Putting the History and Meaning into Homecoming

By: Savanna Ott, Editor in Chief

Homecoming.  For some people, that word inspires thoughts of who will reign as King and Queen, the winners of the football game, or the dance.  Others might think of fun times, friends, and romance.  For still others, people worry about not getting asked, being alone, and dying a single person with cats.  But regardless of the emotions prompted by the word, Homecoming is a high school tradition that has been in place for more than a century.

Originating in 1911, the University of Missouri was the first place to host a Homecoming game with all of its celebrations.  The game was meant as a peace offering between themselves and the Kansas Jayhawks.  Before, the games played between the two had always been on neutral sites.  The game that would later be known as the first Homecoming game ever would be the first time that a game would be played on one of the college campuses.  10,000 alumni attended, and there was a pep rally, parade, and bonfire.  The popularity of this Homecoming game spread to universities across the country, and even eventually came to high schools, who incorporated the Homecoming dance into the event as well.  (All information regarding the history of homecoming was found at the website at the bottom of the page.)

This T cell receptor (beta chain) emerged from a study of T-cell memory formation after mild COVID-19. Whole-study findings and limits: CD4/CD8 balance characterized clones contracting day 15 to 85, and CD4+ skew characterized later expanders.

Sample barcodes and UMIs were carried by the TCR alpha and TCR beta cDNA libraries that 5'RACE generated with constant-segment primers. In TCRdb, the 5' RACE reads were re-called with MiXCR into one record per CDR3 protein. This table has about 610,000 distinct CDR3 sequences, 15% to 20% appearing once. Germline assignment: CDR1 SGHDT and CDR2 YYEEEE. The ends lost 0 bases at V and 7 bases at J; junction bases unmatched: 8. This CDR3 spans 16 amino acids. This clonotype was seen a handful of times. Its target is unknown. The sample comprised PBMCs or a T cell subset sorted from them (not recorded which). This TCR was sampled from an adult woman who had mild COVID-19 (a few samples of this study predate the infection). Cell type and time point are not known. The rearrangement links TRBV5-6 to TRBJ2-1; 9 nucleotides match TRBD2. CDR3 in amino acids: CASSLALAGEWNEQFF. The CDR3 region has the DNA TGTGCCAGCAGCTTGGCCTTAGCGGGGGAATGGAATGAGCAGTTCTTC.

While Homecoming might cause mixed feelings to arise, it should be a place and time that high schoolers embrace.  Though students normally don’t believe it until they actually experience it, the four years of high school speed by.  You blink, and it’s your senior year and you’re already thinking about colleges and leaving home.  Homecoming is a time to forget your troubles, if only for one night.  Dress up, go out to dinner with your friends, and, though it sounds incredibly cliche, dance the night away.  You won’t regret having these memories of fun times spent with friends.  

For more information regarding the history of homecoming, visit:


Leave a Reply

Fill in your details below or click an icon to log in:

WordPress.com Logo

You are commenting using your WordPress.com account. Log Out /  Change )

Google+ photo

You are commenting using your Google+ account. Log Out /  Change )

Twitter picture

You are commenting using your Twitter account. Log Out /  Change )

Facebook photo

You are commenting using your Facebook account. Log Out /  Change )


Connecting to %s